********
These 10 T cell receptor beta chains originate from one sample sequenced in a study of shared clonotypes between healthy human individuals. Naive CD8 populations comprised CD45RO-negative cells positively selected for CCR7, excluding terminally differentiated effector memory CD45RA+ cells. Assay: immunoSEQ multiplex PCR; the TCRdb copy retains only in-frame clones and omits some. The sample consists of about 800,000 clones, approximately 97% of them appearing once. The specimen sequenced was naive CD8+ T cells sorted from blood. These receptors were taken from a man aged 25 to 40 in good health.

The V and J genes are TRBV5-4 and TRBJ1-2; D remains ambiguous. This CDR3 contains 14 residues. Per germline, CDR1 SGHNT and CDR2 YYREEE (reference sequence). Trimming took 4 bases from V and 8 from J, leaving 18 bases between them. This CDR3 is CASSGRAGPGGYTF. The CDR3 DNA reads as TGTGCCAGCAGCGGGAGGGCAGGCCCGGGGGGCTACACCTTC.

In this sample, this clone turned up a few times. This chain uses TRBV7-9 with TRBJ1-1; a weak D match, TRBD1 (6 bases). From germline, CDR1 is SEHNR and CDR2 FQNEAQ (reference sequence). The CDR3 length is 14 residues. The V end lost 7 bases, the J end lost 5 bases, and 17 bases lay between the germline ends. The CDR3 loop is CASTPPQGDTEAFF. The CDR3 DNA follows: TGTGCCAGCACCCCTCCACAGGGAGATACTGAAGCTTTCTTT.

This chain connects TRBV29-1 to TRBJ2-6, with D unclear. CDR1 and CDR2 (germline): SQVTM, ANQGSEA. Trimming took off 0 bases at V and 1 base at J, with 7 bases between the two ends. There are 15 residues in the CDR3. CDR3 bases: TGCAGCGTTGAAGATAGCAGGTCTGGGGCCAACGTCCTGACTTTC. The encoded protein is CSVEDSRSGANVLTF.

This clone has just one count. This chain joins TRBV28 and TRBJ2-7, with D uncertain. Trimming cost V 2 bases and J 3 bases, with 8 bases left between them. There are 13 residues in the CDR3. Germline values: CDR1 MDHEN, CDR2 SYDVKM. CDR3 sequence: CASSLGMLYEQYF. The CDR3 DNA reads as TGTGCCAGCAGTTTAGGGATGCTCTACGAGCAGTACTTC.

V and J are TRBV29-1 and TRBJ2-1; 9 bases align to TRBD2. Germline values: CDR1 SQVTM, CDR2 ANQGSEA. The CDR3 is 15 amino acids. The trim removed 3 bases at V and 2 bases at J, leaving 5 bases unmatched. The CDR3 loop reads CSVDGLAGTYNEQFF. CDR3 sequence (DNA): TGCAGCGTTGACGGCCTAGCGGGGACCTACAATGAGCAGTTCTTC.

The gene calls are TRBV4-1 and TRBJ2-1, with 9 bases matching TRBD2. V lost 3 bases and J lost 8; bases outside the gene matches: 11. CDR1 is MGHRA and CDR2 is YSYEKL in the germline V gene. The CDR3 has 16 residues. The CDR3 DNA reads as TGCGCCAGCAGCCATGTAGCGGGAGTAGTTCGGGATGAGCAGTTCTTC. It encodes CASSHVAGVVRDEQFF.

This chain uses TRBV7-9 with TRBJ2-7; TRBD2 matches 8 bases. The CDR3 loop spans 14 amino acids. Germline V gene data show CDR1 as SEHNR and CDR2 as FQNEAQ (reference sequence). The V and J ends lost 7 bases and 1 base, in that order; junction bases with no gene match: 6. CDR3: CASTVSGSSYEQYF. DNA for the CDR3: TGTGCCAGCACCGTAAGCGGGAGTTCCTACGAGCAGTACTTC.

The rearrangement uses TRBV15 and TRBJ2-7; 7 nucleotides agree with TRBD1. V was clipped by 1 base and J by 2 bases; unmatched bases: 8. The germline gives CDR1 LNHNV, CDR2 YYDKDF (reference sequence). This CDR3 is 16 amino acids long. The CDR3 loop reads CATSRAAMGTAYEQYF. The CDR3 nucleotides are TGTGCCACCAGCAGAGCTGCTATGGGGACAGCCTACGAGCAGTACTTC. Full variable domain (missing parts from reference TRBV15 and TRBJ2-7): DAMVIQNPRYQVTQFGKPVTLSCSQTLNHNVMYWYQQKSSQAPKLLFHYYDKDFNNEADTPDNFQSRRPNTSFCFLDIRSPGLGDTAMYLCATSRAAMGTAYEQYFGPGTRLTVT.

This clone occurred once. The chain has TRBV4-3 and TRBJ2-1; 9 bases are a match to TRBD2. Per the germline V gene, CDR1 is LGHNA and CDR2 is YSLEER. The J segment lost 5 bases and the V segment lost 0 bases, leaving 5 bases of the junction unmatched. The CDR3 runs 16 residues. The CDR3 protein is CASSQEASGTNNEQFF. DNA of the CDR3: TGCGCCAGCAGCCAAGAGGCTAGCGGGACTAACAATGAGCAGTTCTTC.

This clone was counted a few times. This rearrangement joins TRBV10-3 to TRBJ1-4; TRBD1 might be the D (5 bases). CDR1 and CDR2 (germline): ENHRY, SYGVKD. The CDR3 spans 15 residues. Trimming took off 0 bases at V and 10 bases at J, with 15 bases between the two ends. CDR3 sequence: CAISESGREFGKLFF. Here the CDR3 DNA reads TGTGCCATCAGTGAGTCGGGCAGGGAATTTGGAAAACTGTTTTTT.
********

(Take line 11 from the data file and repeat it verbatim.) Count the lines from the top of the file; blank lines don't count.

This clone was counted a few times. This rearrangement joins TRBV10-3 to TRBJ1-4; TRBD1 might be the D (5 bases). CDR1 and CDR2 (germline): ENHRY, SYGVKD. The CDR3 spans 15 residues. Trimming took off 0 bases at V and 10 bases at J, with 15 bases between the two ends. CDR3 sequence: CAISESGREFGKLFF. Here the CDR3 DNA reads TGTGCCATCAGTGAGTCGGGCAGGGAATTTGGAAAACTGTTTTTT.